Is it cruel to keep a dog in the boot?
It is not cruel to put your car in the boot as long as they aren’t trapped in the darkness with the storage shelf on with limited to not protection from being flung about.
Using a dog guard and putting the dog in the boot gives them sunlight and visibility to see what’s going on which can ease anxiety. Plus, the boot can be a comfortable please if they’re tethered with a lead and a harness and they have plenty of soft blankets and bedding.
Tips on travelling with a dog using a car guard
Here some quickfire tips to make your dog’s experience as pleasant as possible during a journey in the back
- Use a ramp to get them into the car if they’re senior or have mobility issues
- Put your dog’s bed in the boot of the car or put plenty of blankets to make them comfortable and protect them from being hurt from sharp turning and sudden breaking
- Ensure there is a small amount of clearance between the dog guard and the roof/sides of the car in case it hits during a sharp turning
- Do not hang any objects on the guard or attach a lead to it as this could pull it down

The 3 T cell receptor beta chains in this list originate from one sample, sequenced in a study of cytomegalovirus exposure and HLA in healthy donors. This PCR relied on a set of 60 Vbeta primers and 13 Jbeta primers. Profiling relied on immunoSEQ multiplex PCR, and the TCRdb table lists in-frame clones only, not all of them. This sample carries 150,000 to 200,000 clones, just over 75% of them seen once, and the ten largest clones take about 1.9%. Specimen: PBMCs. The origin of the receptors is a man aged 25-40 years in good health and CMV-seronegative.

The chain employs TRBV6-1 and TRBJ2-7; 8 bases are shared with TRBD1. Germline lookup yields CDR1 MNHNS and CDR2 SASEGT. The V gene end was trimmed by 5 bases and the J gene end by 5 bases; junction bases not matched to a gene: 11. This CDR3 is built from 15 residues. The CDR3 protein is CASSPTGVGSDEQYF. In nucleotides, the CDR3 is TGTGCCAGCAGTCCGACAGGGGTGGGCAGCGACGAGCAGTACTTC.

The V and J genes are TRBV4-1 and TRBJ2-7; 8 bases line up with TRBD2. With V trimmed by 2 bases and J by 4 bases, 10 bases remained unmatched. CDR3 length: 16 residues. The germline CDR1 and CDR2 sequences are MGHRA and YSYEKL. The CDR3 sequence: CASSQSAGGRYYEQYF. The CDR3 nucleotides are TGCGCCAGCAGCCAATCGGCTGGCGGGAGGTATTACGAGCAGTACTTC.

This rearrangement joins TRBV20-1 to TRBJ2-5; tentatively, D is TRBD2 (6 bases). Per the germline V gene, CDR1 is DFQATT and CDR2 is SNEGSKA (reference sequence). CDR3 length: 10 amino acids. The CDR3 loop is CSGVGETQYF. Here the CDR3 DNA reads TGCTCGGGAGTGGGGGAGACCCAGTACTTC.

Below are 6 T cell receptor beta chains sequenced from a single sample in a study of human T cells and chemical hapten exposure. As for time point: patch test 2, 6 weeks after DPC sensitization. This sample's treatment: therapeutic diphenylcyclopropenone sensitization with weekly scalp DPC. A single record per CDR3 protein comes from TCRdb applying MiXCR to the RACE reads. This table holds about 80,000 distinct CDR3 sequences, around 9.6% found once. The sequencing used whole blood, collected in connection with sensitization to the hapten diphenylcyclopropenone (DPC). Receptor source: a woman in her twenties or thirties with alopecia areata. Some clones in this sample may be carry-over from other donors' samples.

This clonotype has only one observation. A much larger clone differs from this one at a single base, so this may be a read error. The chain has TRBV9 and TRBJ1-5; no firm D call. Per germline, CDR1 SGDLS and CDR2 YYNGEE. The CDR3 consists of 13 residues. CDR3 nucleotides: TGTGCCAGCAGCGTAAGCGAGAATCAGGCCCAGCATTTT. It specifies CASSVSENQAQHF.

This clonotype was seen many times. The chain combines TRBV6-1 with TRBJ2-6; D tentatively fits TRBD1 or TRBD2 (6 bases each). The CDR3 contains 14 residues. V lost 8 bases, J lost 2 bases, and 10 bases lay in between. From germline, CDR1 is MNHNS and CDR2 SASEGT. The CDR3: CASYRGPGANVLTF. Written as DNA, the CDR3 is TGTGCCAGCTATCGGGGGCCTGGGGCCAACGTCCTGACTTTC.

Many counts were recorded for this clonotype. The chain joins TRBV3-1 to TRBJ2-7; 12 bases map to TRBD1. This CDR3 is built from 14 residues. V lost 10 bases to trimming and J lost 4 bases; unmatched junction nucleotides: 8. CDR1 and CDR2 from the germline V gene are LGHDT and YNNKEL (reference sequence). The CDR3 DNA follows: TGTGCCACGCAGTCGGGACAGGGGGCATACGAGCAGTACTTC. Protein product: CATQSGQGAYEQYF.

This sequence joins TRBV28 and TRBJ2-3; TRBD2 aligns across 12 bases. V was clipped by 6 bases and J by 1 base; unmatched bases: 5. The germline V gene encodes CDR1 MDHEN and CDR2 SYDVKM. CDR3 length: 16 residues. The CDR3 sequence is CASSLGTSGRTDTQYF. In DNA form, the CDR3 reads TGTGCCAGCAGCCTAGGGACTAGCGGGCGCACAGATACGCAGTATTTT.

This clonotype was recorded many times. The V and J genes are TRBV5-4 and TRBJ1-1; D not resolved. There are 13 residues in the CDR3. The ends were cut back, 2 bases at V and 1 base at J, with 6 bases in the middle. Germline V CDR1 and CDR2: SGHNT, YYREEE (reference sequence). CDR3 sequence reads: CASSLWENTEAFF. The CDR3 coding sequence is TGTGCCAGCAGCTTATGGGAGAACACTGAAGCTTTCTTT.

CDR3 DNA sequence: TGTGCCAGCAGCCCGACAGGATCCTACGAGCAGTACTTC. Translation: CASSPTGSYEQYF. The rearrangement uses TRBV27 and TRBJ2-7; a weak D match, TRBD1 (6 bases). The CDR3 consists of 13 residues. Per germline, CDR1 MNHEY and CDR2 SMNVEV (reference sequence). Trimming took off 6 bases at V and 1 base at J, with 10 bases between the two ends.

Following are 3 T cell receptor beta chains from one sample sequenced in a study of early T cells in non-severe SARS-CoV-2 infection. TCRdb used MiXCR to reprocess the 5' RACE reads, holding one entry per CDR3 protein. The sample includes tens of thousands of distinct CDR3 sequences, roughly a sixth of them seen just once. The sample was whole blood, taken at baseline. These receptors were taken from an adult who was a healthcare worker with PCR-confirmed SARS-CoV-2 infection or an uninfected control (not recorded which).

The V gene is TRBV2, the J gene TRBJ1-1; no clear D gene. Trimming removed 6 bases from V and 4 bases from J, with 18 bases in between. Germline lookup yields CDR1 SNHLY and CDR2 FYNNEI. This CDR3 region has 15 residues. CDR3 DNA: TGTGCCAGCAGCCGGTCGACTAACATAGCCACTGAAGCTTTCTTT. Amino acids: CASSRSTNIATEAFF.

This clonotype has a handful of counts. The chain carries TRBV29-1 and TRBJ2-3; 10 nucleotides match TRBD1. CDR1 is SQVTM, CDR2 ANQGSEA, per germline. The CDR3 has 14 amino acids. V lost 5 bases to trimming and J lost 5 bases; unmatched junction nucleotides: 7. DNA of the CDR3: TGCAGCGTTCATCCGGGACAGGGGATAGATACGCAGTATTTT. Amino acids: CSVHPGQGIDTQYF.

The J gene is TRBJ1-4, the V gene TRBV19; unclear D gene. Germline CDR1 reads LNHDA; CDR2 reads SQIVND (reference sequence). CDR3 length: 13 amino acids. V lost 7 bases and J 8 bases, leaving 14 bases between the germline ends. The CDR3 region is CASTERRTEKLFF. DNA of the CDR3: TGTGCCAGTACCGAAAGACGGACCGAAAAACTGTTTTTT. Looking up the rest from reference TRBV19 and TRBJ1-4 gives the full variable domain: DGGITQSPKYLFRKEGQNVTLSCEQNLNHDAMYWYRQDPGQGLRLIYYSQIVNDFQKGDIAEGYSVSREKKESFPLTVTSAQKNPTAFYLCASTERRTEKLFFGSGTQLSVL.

- Apply the breaks gently and never break suddenly as the change of speed can throw the dog towards harm
- Don’t forget it can get hot in the back of the car so use air conditioning or open the windows
- Don’t put bowls of food or water with them for obvious reasons, instead invest in a water bottle. However, suitable toys are fine.
- Keep them tethered when you come to a stop in case they leap out unexpectedly into danger
Simon Shepherd BSc is one of our contributing editors from Liverpool and is the owner of three German Shepherd dogs Paul, Luna and George. Simon is a graduate from Liverpool John Moore University specialising in Canine Behaviour and is now a contributing to writer to various websites offering canine advice such as HuffPost, Daily Mail and of course Jug Dog.